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Slag finds a new use in Sudbury-made office chairs

Architectural firm designing and building “active chair” containing smelting waste material

An architectural firm in Sudbury is coming up with a new way to recycle waste products with a local twist.

Danielson Architecture Office, Inc., is experimenting with making an “active chair” made from paper and slag, a waste product from smelting ore that was dumped on hills and left to cool to form a rock-like material.

“We have been working on a design for a chair that infuses more mobility into people's lives, especially in a workplace where one is confined to a chair,” said Patrick Danielson, principal architect.

The chair is designed and manufactured in the Regent Street office.

He explained people tend to not move much in a traditional chair, which affects blood flow and brain activity. If people move around, he explained, they are more engaged in their work.

Resembling a stool, it's made to act like a counterweight, with a light top and a heavy bottom.

The design includes a triangle-shaped seat open in the middle made of paper tubes, three support pillars descending on an angle to the base, which is spherical and contains slag, making the person seated in it constantly adjust their position to remain upright.

The seat also contains electronics monitoring the person's seating habits. There are controls inside tracking the duration and position someone sits, sending stimulation signals to alert the person when they have been seated or are leaning in one direction for too long.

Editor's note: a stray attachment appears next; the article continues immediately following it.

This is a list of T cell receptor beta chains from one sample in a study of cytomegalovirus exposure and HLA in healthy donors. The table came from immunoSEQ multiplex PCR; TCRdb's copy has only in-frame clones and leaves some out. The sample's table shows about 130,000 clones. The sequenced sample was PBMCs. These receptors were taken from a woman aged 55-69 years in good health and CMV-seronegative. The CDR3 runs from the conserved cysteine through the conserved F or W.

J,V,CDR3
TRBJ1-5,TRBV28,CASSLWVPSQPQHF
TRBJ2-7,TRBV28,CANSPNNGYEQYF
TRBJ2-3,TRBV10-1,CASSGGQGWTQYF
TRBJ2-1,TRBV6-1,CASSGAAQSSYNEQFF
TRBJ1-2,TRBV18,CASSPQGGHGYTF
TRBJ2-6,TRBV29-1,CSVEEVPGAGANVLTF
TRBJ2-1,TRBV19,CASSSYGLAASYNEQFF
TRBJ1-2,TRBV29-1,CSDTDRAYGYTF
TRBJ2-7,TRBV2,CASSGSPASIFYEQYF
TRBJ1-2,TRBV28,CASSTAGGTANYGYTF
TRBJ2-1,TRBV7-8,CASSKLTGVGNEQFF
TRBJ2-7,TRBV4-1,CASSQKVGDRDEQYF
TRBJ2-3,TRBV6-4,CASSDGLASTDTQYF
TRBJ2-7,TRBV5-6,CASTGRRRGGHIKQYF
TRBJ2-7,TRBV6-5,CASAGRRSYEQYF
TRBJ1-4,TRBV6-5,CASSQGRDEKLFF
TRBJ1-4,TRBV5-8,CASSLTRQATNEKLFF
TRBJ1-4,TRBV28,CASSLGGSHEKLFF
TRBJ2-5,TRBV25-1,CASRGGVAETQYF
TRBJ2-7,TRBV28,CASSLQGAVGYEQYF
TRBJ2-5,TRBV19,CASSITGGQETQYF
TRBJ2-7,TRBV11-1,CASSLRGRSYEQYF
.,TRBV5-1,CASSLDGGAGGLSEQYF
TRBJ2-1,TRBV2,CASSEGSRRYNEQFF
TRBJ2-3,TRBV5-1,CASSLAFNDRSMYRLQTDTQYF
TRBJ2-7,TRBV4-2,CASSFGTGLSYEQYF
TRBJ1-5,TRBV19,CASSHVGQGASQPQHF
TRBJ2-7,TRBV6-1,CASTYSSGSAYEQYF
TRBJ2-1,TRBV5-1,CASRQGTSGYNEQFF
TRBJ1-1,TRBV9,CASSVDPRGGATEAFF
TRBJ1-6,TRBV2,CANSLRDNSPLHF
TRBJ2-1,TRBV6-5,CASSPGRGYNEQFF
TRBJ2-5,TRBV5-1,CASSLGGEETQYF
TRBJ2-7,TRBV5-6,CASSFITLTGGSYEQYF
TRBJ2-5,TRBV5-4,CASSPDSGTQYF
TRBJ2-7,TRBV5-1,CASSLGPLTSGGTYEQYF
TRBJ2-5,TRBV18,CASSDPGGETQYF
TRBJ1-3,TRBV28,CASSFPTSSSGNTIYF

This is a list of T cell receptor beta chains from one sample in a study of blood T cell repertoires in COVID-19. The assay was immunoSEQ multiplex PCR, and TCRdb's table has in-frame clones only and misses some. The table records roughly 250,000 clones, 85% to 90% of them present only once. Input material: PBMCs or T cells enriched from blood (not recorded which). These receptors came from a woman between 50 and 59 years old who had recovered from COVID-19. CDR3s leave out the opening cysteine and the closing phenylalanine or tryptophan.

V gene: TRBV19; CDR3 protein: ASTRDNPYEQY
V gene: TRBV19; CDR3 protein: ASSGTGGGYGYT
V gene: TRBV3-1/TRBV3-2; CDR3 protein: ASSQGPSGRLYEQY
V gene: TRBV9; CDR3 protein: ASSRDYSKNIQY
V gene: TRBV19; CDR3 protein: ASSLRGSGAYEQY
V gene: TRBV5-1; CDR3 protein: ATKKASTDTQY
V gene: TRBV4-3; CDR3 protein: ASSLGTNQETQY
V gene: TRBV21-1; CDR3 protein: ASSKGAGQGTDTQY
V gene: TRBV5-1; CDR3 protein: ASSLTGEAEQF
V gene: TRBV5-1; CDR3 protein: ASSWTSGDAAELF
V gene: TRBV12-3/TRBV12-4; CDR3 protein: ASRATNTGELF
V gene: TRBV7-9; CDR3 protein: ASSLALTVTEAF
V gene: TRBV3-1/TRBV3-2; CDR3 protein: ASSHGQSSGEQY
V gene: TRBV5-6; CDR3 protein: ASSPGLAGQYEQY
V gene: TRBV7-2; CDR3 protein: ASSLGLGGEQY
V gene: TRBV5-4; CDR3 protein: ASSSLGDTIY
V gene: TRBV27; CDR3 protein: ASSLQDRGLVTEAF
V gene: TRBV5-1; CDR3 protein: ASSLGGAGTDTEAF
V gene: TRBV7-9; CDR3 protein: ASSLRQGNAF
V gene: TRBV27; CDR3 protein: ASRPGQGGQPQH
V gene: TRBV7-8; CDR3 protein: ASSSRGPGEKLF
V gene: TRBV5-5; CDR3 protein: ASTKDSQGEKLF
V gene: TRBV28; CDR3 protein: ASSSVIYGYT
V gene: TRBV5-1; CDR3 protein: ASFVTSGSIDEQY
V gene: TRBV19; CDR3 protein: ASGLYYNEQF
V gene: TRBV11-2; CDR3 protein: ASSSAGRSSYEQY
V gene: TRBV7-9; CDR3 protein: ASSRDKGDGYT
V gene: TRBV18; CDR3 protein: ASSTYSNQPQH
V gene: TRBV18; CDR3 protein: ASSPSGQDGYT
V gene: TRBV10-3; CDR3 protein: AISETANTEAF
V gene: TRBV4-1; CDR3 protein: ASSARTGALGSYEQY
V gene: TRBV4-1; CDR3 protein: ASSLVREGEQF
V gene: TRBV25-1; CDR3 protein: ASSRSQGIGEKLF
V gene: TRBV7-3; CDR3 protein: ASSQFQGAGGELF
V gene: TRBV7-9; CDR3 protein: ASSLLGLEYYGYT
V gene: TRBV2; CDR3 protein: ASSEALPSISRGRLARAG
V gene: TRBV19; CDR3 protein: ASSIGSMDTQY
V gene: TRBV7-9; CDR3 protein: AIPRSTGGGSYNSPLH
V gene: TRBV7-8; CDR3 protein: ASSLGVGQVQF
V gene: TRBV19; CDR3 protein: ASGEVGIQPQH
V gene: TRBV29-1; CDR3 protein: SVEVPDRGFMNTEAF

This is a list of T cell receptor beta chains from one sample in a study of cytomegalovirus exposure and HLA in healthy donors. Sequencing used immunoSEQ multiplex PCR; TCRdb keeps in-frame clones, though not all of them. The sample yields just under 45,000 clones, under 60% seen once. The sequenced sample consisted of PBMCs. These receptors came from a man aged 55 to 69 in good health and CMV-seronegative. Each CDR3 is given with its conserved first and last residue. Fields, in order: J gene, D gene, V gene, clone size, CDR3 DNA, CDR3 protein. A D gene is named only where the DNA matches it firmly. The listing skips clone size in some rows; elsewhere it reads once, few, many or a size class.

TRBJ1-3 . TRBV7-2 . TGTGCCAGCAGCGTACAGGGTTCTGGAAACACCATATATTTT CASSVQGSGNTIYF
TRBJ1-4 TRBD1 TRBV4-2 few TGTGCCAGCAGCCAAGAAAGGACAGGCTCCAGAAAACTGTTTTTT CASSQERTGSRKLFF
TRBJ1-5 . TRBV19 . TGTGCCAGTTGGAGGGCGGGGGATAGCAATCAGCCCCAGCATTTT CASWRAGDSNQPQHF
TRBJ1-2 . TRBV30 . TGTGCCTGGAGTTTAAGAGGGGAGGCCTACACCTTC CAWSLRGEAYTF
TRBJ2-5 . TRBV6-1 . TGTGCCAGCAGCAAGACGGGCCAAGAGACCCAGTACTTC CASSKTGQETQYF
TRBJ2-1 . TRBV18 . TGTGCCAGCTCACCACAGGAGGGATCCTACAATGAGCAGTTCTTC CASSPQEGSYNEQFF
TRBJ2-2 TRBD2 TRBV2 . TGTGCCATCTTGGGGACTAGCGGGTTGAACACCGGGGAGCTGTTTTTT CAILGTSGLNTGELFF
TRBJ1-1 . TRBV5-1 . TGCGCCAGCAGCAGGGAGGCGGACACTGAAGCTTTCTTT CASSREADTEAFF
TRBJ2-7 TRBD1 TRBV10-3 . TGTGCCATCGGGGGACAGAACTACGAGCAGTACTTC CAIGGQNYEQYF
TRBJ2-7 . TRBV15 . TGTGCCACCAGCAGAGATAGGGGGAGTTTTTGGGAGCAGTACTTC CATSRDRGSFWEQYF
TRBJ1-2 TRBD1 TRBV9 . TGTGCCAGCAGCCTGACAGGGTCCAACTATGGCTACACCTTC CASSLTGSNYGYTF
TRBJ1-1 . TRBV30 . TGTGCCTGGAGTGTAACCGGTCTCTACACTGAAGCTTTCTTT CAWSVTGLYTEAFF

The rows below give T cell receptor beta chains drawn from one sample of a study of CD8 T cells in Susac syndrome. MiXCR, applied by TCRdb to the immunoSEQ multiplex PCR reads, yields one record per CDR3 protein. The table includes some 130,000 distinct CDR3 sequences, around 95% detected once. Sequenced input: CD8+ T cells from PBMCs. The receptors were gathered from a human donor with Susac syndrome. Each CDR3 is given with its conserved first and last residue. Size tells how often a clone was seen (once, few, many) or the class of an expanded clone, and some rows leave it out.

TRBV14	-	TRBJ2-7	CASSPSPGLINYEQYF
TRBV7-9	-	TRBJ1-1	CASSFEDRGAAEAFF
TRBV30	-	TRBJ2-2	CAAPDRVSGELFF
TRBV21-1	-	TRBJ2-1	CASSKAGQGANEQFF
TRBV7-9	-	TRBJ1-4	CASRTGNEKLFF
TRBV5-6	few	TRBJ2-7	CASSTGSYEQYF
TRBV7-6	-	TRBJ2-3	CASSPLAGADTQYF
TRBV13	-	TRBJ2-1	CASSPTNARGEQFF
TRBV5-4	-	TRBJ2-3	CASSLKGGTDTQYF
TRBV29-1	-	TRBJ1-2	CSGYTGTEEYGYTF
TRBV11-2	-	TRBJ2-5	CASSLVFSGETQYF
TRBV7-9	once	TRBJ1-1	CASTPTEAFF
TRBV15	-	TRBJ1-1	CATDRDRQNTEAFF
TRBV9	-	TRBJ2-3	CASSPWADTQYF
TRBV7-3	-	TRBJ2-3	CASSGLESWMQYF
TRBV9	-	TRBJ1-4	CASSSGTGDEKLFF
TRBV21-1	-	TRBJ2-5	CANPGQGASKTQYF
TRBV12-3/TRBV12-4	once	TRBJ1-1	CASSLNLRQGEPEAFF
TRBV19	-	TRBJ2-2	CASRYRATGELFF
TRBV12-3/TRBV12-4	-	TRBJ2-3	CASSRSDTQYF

The design is deliberate, Danielson said.

The hope is the seat will help people correct their posture and alleviate problems like stiffness and minimize long-term problems like back pain.

“As it is, the way the stool is designed it makes it feel really unnatural to slouch or lean forward. It makes people correct their posture,” he said.

“With electronic sensors, if they are leaning too much on one leg, the chair will sense that and send a hot/cold signal to the user so it can nudge them. It will encourage them to move around, stand more and various other healthy habits.”

Each one is tailored to an individual, taking into account their height and weight for a perfect fit.

They are also trying to make a product that is sustainable by using recycled materials. The support legs are cut from stock paper, then tailored, and the leftovers are shredded to be used as packing material.

The firm is using the chair as a revenue generator and as an experiment in other uses for slag.

In the past, slag was used for rail track beds and road filler. That was discontinued due to slag leaching heavy metals and other toxic substances into the environment.

“We are trying to work with those constraints and find ways to make use of slag,” Danielson said.

After more than a century and a half of mining in the Sudbury basin, there is a ready supply of material.

It's also a short-term project for much larger projects the firm and a related architectural firm in the same office is working on with the City of Greater Sudbury and nickel miner Vale to use slag as building material.

“What we would like to do is build an entire building with predominantly slag materials,” Danielson said. “But that was a hard objective to jump into. So we did the chair as a small study as how we can use slag in a practical way.”

They already have a few clients, a Kickstarter campaign and are working on the design to perfect it. He said It will be a few more months before it is available for wide commercial sale.

The project has been getting a lot of support from the city and federal government, Domtar and the Northern Heritage Fund Corporation. NORCAT has also been helping them with a mentoring program and regular meetings to discuss the design.